Inside Big Tech's Stealthy Effort to Use Judicial Activism to Gut Copyright Protections

Inside Big Tech's Stealthy Effort to Use Judicial Activism to Gut Copyright Protections
(Stefan Rousseau/PA via AP)

When two Antifa activists who claim to be photojournalists recently sued independent journalist Andy Ngo for retweeting their videos without their permission, their supposed underlying thought process wasn’t a bad one: since they were the ones who’d gone out into a dangerous situation to shoot video, they should be the ones profiting from its distribution, not Ngo. They claimed that while Ngo didn’t receive money from the retweets, he received credibility, and used that credibility to further his career.

Obviously there were legal problems with their claim, one being that Ngo was using tools Twitter provides to its users to share videos and they still received credit, and they dismissed their frivolous lawsuit. But if Big Tech, particularly Google, gets its way, the idea that creators have broad rights to their own works won’t be backed up in United States copyright law.

For years companies like Google and Spotify, whose revenue streams depend on content and profits depend on how cheaply they can acquire it, have worked to weaken copyright protections. They know they can’t get what they want through a transparent legislative process, so they’ve set their sights on effectively changing the law by using “a well-established legal organization to ‘restate’ and reinterpret our copyright laws for the nation’s judicial system.”

The organization, American Legal Institute (ALI), an invite-only organization for legal scholars, is known for its Restatements of Law, which have been described as “Cliff’s Notes” guides to various legal topics:

The ALI…is widely known and rightfully recognized within legal circles as an authority on explaining the law. Through their best-known works, called “Restatements of the Law,” the ALI compiles all aspects of a legal topic and publishes a “Cliff’s Notes” guide to that topic. These Restatements are regularly relied upon by our nation’s judges when they are asked to decide on cases requiring expert knowledge of a particular subject.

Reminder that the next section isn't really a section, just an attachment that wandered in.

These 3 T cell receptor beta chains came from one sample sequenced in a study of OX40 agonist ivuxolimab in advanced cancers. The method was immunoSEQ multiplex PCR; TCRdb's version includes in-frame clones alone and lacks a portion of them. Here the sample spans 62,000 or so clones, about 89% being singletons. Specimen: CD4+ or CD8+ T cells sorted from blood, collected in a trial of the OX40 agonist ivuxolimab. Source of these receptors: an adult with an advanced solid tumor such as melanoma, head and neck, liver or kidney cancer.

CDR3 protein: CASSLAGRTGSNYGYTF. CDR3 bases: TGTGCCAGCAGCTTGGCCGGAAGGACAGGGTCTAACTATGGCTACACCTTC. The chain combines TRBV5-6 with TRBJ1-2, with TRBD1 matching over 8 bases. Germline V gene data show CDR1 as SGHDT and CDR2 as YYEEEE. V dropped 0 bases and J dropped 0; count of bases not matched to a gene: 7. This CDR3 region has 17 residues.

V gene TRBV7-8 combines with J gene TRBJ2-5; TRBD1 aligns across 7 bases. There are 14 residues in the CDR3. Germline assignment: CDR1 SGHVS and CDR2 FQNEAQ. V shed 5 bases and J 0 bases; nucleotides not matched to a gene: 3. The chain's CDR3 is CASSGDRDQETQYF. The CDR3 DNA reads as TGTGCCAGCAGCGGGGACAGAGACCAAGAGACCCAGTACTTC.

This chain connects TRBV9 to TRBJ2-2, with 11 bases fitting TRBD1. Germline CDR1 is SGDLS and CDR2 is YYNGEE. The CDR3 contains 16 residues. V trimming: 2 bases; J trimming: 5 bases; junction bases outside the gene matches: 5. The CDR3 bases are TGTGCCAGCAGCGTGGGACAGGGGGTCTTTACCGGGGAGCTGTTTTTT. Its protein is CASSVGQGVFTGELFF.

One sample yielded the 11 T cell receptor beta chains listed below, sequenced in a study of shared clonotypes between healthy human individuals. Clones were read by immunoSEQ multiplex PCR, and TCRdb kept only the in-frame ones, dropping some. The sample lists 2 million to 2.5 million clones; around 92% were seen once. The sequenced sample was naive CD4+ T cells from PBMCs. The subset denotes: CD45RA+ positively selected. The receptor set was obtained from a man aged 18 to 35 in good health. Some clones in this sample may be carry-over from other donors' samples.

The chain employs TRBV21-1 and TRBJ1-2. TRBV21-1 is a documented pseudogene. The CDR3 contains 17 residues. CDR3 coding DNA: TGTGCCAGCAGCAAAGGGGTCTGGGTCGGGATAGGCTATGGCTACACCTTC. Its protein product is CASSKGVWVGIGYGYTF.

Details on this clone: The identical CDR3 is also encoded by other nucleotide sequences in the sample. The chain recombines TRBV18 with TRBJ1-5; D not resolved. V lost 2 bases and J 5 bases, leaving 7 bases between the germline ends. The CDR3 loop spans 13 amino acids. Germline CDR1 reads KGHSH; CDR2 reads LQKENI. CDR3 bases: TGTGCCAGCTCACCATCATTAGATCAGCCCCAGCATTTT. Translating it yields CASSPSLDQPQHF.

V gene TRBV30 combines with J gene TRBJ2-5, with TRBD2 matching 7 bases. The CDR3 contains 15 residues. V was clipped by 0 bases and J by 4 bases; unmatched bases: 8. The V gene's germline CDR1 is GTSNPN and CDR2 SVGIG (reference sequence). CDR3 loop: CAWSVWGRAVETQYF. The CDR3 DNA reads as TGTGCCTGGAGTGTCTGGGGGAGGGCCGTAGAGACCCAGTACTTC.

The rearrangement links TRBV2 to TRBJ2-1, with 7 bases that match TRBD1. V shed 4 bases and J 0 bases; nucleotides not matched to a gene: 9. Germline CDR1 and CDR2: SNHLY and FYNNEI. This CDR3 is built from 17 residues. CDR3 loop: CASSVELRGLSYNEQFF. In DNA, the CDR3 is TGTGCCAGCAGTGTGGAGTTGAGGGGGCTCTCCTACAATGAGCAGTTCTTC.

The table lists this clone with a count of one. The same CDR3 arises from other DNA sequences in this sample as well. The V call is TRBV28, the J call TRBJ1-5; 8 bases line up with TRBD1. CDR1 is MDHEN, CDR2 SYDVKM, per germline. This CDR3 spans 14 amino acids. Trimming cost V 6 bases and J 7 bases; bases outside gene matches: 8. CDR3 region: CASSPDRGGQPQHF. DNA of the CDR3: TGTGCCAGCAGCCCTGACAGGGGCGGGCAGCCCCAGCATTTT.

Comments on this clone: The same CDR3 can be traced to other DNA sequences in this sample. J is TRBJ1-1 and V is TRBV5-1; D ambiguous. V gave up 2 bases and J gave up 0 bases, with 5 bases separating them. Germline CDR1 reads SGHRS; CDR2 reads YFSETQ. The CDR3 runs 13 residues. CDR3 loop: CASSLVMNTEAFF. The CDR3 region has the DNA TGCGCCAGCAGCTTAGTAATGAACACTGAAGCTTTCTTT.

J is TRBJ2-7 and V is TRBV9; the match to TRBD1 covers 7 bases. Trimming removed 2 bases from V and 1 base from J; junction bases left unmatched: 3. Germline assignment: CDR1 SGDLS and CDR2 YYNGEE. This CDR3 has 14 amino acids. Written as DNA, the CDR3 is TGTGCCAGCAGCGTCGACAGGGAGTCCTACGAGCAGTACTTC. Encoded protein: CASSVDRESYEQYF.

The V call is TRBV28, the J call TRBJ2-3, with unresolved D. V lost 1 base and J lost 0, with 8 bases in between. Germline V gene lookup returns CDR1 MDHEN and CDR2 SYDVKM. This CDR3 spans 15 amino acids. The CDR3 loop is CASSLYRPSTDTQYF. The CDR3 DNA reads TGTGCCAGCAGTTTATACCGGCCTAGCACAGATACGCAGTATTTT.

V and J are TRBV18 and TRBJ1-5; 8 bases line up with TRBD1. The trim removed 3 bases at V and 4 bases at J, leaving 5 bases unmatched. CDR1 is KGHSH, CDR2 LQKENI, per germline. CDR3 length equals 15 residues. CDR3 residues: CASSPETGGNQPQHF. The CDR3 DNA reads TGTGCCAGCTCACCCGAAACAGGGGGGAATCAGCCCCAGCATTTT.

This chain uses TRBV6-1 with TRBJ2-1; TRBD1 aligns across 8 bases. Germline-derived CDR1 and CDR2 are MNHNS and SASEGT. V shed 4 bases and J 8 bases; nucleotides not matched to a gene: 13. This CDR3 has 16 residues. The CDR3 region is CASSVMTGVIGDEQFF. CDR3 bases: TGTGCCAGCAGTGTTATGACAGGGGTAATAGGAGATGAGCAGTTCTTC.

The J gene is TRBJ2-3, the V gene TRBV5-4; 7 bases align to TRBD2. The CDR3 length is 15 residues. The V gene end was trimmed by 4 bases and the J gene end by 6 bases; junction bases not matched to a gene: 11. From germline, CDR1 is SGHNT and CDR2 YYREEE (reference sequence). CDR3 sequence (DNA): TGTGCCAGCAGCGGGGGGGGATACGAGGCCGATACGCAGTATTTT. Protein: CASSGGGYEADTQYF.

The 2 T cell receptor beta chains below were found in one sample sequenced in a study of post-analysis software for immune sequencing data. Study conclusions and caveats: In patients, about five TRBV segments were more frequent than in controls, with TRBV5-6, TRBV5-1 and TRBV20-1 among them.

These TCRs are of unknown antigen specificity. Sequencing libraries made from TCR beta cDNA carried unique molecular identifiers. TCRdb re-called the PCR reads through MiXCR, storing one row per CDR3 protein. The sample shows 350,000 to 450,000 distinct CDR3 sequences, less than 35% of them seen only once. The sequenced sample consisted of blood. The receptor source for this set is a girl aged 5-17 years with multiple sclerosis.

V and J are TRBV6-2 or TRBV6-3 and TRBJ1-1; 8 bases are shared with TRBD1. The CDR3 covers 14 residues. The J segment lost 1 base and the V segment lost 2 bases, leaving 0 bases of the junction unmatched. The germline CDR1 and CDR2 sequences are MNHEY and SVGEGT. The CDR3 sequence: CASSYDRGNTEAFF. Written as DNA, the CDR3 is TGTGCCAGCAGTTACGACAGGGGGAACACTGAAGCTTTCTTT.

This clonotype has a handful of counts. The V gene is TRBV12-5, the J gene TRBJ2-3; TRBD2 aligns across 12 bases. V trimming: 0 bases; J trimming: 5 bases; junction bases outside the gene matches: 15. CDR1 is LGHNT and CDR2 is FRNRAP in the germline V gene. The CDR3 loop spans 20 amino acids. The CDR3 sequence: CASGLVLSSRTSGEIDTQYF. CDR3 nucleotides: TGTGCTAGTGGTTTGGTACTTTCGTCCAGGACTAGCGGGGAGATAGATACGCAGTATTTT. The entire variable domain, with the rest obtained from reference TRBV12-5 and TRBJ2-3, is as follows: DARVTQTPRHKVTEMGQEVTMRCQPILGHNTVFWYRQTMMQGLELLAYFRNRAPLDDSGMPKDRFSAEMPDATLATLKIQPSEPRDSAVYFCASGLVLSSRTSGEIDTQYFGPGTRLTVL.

According to the Content Creators Coalition, ALI’s Restatements are “descriptive black-letter texts designed ‘to reflect the law as it presently stands’ that are used by courts, scholars, and legislatures to understand the current state of the law on any subject. ALI Restatements have historically been considered the gold standard for unbiased legal clarity and precision” (emphasis added).

If legal scholars whose views on copyright law “evolution” were similar to Google’s were to head up ALI’s Restatement, that would be very convenient for Google – and would get them out of the position of openly working against creators’ rights. Coincidentally, that’s exactly what’s happened.

Although ALI’s Restatements almost exclusively focus on common law (formed by precedent) and not statutory law, the organization started a project aiming to restate the Copyright Act, a federal statute, back in 2013 at the suggestion of UC Berkeley law professor Pamela Samuelson. According to then-Acting Register of Copyrights Karyn Temple: